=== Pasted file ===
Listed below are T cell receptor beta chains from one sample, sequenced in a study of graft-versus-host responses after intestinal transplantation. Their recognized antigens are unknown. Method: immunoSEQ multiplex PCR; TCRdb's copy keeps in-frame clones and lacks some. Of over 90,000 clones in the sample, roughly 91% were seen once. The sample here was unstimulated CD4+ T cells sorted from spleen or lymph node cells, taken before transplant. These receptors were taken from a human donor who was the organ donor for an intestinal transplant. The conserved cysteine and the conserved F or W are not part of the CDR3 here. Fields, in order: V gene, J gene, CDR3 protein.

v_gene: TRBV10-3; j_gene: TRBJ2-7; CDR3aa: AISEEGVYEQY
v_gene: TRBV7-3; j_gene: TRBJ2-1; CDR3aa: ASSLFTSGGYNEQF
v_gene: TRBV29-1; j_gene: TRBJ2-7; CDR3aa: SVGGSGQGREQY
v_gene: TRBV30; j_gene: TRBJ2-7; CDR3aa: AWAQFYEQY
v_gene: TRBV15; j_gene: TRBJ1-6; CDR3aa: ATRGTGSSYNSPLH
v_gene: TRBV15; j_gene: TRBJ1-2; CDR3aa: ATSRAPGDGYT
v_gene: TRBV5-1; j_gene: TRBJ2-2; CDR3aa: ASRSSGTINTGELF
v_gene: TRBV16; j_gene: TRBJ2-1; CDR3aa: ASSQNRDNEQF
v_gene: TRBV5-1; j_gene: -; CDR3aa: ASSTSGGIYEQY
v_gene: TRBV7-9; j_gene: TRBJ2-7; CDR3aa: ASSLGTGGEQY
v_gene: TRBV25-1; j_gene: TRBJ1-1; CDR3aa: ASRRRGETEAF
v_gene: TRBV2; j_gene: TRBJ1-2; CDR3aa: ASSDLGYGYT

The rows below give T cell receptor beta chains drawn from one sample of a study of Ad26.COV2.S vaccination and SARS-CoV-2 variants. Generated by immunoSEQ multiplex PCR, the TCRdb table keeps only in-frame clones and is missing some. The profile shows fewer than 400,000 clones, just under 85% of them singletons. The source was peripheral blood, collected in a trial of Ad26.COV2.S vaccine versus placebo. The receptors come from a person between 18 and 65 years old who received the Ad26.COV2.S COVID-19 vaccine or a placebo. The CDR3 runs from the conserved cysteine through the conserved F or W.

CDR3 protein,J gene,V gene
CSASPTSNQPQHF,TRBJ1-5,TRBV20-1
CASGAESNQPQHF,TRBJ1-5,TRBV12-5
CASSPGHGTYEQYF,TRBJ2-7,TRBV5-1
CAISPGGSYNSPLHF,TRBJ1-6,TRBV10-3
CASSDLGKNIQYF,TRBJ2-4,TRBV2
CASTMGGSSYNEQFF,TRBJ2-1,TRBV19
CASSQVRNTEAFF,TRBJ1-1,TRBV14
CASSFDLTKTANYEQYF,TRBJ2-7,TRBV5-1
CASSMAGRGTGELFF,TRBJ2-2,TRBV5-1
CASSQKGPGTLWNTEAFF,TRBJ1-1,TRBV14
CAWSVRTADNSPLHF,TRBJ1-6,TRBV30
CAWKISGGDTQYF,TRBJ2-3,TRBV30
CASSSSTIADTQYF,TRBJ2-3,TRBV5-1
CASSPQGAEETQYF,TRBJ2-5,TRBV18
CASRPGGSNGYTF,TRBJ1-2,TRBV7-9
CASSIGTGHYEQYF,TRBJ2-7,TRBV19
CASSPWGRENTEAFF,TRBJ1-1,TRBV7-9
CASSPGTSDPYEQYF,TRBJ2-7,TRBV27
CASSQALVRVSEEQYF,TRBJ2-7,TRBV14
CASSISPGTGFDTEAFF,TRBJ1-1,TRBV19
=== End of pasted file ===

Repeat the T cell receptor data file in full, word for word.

Listed below are T cell receptor beta chains from one sample, sequenced in a study of graft-versus-host responses after intestinal transplantation. Their recognized antigens are unknown. Method: immunoSEQ multiplex PCR; TCRdb's copy keeps in-frame clones and lacks some. Of over 90,000 clones in the sample, roughly 91% were seen once. The sample here was unstimulated CD4+ T cells sorted from spleen or lymph node cells, taken before transplant. These receptors were taken from a human donor who was the organ donor for an intestinal transplant. The conserved cysteine and the conserved F or W are not part of the CDR3 here. Fields, in order: V gene, J gene, CDR3 protein.

v_gene: TRBV10-3; j_gene: TRBJ2-7; CDR3aa: AISEEGVYEQY
v_gene: TRBV7-3; j_gene: TRBJ2-1; CDR3aa: ASSLFTSGGYNEQF
v_gene: TRBV29-1; j_gene: TRBJ2-7; CDR3aa: SVGGSGQGREQY
v_gene: TRBV30; j_gene: TRBJ2-7; CDR3aa: AWAQFYEQY
v_gene: TRBV15; j_gene: TRBJ1-6; CDR3aa: ATRGTGSSYNSPLH
v_gene: TRBV15; j_gene: TRBJ1-2; CDR3aa: ATSRAPGDGYT
v_gene: TRBV5-1; j_gene: TRBJ2-2; CDR3aa: ASRSSGTINTGELF
v_gene: TRBV16; j_gene: TRBJ2-1; CDR3aa: ASSQNRDNEQF
v_gene: TRBV5-1; j_gene: -; CDR3aa: ASSTSGGIYEQY
v_gene: TRBV7-9; j_gene: TRBJ2-7; CDR3aa: ASSLGTGGEQY
v_gene: TRBV25-1; j_gene: TRBJ1-1; CDR3aa: ASRRRGETEAF
v_gene: TRBV2; j_gene: TRBJ1-2; CDR3aa: ASSDLGYGYT

The rows below give T cell receptor beta chains drawn from one sample of a study of Ad26.COV2.S vaccination and SARS-CoV-2 variants. Generated by immunoSEQ multiplex PCR, the TCRdb table keeps only in-frame clones and is missing some. The profile shows fewer than 400,000 clones, just under 85% of them singletons. The source was peripheral blood, collected in a trial of Ad26.COV2.S vaccine versus placebo. The receptors come from a person between 18 and 65 years old who received the Ad26.COV2.S COVID-19 vaccine or a placebo. The CDR3 runs from the conserved cysteine through the conserved F or W.

CDR3 protein,J gene,V gene
CSASPTSNQPQHF,TRBJ1-5,TRBV20-1
CASGAESNQPQHF,TRBJ1-5,TRBV12-5
CASSPGHGTYEQYF,TRBJ2-7,TRBV5-1
CAISPGGSYNSPLHF,TRBJ1-6,TRBV10-3
CASSDLGKNIQYF,TRBJ2-4,TRBV2
CASTMGGSSYNEQFF,TRBJ2-1,TRBV19
CASSQVRNTEAFF,TRBJ1-1,TRBV14
CASSFDLTKTANYEQYF,TRBJ2-7,TRBV5-1
CASSMAGRGTGELFF,TRBJ2-2,TRBV5-1
CASSQKGPGTLWNTEAFF,TRBJ1-1,TRBV14
CAWSVRTADNSPLHF,TRBJ1-6,TRBV30
CAWKISGGDTQYF,TRBJ2-3,TRBV30
CASSSSTIADTQYF,TRBJ2-3,TRBV5-1
CASSPQGAEETQYF,TRBJ2-5,TRBV18
CASRPGGSNGYTF,TRBJ1-2,TRBV7-9
CASSIGTGHYEQYF,TRBJ2-7,TRBV19
CASSPWGRENTEAFF,TRBJ1-1,TRBV7-9
CASSPGTSDPYEQYF,TRBJ2-7,TRBV27
CASSQALVRVSEEQYF,TRBJ2-7,TRBV14
CASSISPGTGFDTEAFF,TRBJ1-1,TRBV19